Category: Enlightenment

Enlightenment

Enlightenment refers to the “full comprehension of a situation”. It is commonly used to denote the Age of Enlightenment, but is also used in Western cultures in a religious context. It translates several Buddhist terms and concepts, most notably bodhi, kensho and satori. Related terms from Asian religions are moksha (liberation) in Hinduism, Kevala Jnana in Jainism, and ushta in Zoroastrianism.

In Christianity, the word “enlightenment” is rarely used, except to refer to the Age of Enlightenment and its influence on Christianity. Roughly equivalent terms in Christianity may be illumination, kenosis, metanoia, revelation, salvation and conversion.

Perennialists and Universalists view enlightenment and mysticism as equivalent terms for religious or spiritual insight.

Buddhism

Main article: Enlightenment in Buddhism
The English term “enlightenment” has commonly been used to translate several Sanskrit, Pali, Chinese and Japanese terms and concepts, especially bodhi, prajna, kensho, satori and buddhahood.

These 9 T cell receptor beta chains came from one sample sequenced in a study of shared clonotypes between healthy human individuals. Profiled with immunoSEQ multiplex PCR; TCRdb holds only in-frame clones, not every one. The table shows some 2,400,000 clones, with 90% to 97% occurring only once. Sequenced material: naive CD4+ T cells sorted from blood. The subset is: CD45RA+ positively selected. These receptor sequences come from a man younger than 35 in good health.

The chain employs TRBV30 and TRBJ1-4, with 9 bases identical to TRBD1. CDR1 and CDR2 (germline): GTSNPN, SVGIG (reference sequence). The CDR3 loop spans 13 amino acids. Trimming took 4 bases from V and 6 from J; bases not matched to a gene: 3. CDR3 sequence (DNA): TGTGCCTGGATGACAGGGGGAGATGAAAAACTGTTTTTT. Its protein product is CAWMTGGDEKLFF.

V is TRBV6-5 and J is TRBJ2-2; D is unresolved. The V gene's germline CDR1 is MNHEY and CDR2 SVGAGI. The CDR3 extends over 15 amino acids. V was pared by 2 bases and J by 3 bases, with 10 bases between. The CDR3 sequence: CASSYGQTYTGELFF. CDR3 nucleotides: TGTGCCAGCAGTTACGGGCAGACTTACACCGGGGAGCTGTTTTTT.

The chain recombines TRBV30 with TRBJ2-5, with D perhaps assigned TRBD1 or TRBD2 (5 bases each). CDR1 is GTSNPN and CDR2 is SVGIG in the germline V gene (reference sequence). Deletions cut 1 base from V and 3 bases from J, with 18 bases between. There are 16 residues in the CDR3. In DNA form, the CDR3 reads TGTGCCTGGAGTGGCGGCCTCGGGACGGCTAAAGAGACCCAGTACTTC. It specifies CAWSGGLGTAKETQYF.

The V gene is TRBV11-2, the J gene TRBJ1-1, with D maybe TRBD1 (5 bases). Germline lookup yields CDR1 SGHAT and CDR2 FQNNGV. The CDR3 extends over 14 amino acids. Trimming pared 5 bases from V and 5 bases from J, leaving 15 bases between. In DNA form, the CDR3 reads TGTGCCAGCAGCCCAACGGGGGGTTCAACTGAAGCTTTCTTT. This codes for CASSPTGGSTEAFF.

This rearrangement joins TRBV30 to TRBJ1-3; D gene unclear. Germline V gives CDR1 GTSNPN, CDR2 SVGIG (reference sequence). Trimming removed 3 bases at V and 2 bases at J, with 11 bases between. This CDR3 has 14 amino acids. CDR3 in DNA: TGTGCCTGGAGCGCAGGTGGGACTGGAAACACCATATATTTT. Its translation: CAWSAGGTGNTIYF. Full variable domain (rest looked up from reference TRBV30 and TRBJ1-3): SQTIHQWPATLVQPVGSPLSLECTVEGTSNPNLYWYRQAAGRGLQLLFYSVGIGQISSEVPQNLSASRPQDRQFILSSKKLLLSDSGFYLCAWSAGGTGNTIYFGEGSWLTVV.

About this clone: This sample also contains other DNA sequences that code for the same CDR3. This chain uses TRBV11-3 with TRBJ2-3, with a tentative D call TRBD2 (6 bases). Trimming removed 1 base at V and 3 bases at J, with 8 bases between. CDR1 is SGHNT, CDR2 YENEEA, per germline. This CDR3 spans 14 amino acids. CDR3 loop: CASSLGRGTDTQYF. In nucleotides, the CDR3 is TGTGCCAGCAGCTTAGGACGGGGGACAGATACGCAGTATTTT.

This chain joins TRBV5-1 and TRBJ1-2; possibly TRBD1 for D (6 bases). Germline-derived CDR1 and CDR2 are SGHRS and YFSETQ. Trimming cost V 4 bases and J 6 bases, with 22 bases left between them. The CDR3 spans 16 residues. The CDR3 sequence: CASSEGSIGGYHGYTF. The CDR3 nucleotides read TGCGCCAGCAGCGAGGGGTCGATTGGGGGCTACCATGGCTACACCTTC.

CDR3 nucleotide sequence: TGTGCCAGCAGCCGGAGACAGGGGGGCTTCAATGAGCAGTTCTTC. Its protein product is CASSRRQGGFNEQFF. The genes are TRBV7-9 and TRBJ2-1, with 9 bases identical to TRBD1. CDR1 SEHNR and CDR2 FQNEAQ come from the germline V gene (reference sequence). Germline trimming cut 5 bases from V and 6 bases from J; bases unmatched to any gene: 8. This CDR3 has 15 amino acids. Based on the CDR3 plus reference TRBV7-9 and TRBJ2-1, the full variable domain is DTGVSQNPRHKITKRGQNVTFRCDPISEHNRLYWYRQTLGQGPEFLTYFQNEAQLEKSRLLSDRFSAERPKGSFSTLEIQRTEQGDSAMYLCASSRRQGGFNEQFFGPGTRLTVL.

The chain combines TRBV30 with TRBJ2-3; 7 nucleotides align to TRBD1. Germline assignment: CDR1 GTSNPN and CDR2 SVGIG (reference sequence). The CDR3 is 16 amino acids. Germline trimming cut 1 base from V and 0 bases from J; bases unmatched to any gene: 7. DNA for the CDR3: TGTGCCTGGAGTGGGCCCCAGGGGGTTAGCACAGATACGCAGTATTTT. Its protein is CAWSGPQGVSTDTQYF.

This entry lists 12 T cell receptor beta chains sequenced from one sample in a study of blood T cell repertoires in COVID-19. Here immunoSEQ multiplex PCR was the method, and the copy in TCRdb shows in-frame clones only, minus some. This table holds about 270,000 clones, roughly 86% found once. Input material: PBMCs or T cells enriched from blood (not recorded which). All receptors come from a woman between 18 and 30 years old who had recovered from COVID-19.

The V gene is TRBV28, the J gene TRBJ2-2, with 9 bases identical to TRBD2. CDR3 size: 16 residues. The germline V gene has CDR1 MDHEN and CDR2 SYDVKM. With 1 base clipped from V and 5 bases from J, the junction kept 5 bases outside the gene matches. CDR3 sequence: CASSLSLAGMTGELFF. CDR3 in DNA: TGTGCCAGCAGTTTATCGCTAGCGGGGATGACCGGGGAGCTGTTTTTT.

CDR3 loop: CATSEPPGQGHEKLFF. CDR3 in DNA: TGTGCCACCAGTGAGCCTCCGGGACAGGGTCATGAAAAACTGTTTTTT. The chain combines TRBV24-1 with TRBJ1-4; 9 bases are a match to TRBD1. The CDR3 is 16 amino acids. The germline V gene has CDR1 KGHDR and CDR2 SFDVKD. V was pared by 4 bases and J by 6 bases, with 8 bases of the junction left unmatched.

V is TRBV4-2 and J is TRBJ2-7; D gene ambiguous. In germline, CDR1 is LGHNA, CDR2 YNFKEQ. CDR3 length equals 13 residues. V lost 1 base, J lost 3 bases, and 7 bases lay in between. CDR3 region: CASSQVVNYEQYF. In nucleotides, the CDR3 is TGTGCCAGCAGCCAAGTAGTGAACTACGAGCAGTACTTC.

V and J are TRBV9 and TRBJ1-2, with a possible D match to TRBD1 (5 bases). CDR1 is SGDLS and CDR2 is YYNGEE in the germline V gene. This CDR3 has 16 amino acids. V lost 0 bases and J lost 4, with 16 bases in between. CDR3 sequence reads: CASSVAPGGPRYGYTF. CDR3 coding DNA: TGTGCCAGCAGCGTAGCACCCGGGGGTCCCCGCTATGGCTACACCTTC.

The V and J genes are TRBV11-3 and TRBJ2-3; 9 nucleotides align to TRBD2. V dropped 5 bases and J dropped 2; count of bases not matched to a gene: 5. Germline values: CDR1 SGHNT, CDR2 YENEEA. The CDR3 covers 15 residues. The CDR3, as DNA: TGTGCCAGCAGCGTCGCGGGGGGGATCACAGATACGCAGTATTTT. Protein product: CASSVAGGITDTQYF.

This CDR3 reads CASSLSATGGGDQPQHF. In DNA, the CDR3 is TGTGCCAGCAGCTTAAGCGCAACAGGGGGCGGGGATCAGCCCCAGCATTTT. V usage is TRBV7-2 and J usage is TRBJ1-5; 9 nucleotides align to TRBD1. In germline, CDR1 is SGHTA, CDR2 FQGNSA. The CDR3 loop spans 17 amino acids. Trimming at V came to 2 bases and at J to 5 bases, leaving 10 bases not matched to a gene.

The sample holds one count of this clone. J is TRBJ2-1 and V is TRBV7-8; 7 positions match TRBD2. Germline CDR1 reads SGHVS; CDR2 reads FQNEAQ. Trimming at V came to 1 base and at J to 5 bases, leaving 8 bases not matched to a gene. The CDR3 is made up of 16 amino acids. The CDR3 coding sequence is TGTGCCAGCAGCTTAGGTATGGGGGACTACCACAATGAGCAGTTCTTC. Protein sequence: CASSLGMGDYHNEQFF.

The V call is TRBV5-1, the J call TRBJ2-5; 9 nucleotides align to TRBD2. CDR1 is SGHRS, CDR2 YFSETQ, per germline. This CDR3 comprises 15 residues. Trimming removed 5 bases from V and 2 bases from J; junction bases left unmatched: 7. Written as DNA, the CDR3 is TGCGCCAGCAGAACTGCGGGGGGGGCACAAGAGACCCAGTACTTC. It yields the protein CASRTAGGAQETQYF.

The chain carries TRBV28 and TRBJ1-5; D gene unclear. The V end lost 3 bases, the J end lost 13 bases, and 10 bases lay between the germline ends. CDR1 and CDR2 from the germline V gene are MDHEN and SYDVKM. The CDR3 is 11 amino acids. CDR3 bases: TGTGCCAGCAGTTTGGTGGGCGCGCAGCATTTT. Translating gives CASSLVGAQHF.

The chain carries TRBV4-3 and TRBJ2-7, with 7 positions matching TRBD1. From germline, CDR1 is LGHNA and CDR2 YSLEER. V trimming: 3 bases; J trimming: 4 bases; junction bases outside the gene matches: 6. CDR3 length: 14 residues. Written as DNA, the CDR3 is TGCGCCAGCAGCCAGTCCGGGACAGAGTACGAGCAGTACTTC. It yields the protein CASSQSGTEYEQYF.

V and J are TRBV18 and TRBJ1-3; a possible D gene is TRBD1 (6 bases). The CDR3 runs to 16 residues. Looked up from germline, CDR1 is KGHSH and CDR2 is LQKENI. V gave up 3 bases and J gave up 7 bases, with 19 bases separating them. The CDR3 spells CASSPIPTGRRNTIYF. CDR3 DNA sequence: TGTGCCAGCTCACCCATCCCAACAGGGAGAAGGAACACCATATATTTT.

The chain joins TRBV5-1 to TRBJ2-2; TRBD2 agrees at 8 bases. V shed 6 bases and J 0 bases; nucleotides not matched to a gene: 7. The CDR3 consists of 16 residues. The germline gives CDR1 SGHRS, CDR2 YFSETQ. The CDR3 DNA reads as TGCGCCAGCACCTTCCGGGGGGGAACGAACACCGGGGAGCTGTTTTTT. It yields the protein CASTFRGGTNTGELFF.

Bodhi is a Theravada term. It literally means “awakening” and “understanding”. Someone who is awakened has gained insight into the workings of the mind which keeps us imprisoned in craving, suffering and rebirth and has also gained insight into the way that leads to nirvana, the liberation of oneself from this imprisonment.

Prajna is a Mahayana term. It refers to insight into our true nature, which according to Madhyamaka is empty of a personal essence in the stream of experience. But it also refers to the Tathāgata-garbha or Buddha-nature, the essential basic-consciousness beyond the stream of experience.

In Zen, kensho means “seeing into one’s true nature”. Satori is often used interchangeably with kensho, but refers to the experience of kensho.

Buddhahood is the attainment of full awakening and becoming a Buddha. According to the Tibetan Thubten Yeshe, enlightenment

[means] full awakening; buddhahood. The ultimate goal of Buddhist practice, attained when all limitations have been removed from the mind and one’s positive potential has been completely and perfectly realized. It is a state characterized by infinite compassion, wisdom and skill.

The Pure Heart

Share This:

Audio Here: By Bob Fickes, 11/25/2015 Our human heart is full of many emotions and old memories. Inside of that heart there is a bright light that is like a candle flame in a...

Translate »